Bedfordshire Police and Crime Commissioner -  
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PCC to pay for up to 400 new police officers and double those in Community Policing with 2 pound per month council tax rise
Bedfordshire’s Police and Crime Commissioner, Kathryn Holloway, has announced that she is to back recruitment of up to 400 new Police Constables and double the number of PCs in Community Policing across the county as the result of a £2 per month increase in the police share of council tax which was approved by the county’s Police and Crime Panel last night (5 February 2019).

The PCC explained that the number of recruits would be funded as a result of a combination of the unique Special Policing Grant of £4.571m that she won from the Home Office last December and a total of £8m, made up of the police’s council tax precept and Government grants of £1.1 and £1.3m as part of the Policing Settlement for all forces for this financial year, which was also announced in December. The budget also depended on savings from scrutiny of every officer, member of staff and expenditure in 20 departments at Bedfordshire Police so far, which make up half the Force.

She told the Bedfordshire Police and Crime Panel, who must vote on her budget and precept proposal, that she had been “insistent” that the increase in council tax was not simply used to tackle costs rising with inflation like pay, pensions and insurance, but to deliver a meaningful uplift in officers in visible policing in communities.

“This is why we have agreed a budget which creates 160 new PCs in Bedfordshire in the year 2019-20 and that those going into the eight Community Policing Hubs in towns around the county, will double the available number of PCs already in post in neighbourhood policing. This is a really meaningful uplift and is what everybody tells me they want,” said PCC Holloway.

“I also consider that it would be remiss of me to plan a budget which only deals with the final year of my term in office and am proposing one which will deliver recruitment of 120 more PCs in the year after that - which is 20 more than I’ve already promised, now the budget has been finalised - and for between 100 and 120 for the following year of 2021-22, whatever happens at the ballot box at the next Police and Crime Commissioner election, as a proper plan to secure Bedfordshire Police’s future recruitment.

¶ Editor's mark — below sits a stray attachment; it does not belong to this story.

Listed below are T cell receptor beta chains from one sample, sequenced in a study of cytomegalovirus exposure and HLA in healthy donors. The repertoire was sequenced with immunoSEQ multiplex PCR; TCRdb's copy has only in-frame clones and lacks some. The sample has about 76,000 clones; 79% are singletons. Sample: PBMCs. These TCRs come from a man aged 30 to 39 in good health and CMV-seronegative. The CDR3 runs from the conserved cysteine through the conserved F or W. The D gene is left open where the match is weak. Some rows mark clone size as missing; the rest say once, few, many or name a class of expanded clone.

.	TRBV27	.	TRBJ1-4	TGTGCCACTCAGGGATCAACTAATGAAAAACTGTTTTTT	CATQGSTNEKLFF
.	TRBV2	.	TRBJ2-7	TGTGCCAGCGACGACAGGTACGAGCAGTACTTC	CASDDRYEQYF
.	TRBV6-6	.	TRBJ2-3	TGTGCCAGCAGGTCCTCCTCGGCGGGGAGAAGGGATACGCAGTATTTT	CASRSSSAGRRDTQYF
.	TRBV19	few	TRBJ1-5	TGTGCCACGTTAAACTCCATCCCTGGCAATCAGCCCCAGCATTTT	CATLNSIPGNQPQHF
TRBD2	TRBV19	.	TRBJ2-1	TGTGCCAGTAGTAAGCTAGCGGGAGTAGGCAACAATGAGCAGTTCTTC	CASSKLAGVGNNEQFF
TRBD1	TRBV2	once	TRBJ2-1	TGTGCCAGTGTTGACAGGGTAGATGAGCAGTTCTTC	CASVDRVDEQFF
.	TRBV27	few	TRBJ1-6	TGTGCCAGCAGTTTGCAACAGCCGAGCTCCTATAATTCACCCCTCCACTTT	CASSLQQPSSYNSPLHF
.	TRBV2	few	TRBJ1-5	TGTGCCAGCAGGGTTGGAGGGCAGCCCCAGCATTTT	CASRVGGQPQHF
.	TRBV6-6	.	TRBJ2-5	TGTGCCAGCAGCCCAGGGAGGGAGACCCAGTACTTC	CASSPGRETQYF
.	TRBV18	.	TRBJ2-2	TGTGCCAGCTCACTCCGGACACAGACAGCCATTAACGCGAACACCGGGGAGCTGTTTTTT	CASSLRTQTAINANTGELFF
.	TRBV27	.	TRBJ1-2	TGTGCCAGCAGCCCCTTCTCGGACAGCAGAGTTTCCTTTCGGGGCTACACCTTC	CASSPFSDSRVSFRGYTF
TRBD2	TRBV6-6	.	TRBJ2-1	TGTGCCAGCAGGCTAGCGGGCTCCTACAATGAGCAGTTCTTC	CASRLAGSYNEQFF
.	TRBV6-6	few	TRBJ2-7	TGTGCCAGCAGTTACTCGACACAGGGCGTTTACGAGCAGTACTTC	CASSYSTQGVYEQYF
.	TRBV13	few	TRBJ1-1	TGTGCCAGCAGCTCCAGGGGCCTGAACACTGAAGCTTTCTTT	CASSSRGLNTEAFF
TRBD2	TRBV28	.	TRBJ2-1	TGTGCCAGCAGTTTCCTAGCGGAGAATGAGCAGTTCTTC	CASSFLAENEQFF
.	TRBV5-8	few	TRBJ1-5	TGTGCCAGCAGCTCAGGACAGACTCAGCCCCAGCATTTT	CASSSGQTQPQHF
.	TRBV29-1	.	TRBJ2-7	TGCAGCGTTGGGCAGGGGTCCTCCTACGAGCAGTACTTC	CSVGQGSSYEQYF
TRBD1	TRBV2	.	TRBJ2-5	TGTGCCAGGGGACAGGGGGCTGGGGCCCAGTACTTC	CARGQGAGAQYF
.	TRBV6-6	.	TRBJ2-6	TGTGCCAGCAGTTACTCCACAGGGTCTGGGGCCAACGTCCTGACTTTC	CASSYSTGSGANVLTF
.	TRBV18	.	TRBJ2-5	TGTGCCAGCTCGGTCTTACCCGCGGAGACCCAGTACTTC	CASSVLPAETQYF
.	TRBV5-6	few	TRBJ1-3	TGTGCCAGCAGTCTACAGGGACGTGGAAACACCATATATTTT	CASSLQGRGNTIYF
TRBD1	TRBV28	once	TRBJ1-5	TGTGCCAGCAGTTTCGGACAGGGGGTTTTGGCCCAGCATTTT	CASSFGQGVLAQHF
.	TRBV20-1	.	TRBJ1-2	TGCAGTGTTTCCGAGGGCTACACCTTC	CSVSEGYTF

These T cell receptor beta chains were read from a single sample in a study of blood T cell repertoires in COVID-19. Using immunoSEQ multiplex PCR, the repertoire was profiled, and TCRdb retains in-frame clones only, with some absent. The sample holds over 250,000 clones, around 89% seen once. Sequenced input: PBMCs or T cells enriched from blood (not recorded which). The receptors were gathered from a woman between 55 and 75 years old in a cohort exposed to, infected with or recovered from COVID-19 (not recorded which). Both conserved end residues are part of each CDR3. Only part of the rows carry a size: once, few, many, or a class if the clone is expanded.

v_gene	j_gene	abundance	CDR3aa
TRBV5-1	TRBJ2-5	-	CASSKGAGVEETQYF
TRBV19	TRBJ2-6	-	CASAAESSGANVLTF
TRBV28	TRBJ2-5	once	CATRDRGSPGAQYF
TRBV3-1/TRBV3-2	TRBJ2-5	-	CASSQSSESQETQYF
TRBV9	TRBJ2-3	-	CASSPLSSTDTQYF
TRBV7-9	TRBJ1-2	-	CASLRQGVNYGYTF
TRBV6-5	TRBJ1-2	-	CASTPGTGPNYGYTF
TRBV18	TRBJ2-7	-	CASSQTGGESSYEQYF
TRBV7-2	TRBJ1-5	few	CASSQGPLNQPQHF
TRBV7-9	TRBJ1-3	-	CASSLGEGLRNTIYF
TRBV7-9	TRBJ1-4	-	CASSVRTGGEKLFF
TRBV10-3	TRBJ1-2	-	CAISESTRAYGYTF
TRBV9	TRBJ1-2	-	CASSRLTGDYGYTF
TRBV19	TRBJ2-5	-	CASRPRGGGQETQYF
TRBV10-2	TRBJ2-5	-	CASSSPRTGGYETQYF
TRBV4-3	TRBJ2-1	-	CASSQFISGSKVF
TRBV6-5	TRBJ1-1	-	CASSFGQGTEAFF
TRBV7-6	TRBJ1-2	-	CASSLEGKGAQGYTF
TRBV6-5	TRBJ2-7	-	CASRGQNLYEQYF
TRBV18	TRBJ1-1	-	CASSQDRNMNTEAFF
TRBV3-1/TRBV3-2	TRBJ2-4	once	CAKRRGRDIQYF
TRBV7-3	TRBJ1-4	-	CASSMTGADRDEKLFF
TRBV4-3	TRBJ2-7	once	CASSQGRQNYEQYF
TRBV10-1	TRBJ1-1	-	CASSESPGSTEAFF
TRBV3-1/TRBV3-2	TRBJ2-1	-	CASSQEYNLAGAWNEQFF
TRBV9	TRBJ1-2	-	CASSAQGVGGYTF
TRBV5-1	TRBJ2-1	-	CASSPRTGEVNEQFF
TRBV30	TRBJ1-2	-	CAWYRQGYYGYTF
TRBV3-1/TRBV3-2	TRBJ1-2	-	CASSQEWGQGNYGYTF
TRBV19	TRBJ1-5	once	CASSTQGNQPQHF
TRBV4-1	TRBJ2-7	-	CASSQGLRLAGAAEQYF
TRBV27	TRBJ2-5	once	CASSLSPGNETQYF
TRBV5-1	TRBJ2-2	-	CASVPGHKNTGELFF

“Every single community, everywhere I go in the county, wants to see more officers in communities and that is also what I have agreed with the Force, with this very significant uplift in Community Hub officers as it has been imperative to me that people get a change that is palatable to them if having to pay an extra £2 per month,” said Commissioner Holloway.

Chief Finance Officer, Phil Wells, confirmed to the Panel that, without the Special Policing Grant of £4.571m that the Commissioner won in December, far from increasing recruitment, it would have had to stop.

The Commissioner also revealed that Bedfordshire Police is to create a Neighbourhood Intervention Team made up of a Sergeant and nine PCs to move from area to area as trouble shooters following the success of Operation Hilton, to combat drug dealing in Dunstable and Leighton Buzzard, in early autumn 2018.

“The success of Op Hilton, with drug dealers’ doors going in all over Dunstable and Leighton Buzzard to take them out of the picture and disrupt the drug dealing that was making local residents’ lives a misery, was the inspiration for the Neighbourhood Intervention Team. The problem of Op Hilton was that it had to be delivered primarily on overtime which was an expense Bedfordshire Police simply can’t afford every time. The beauty of this proposal is that, as the Force is aware of a pernicious problem in one of our towns or villages, the Neighbourhood Intervention Team can move in to target it and produce similar results as its core, day to day, purpose,” said PCC Holloway.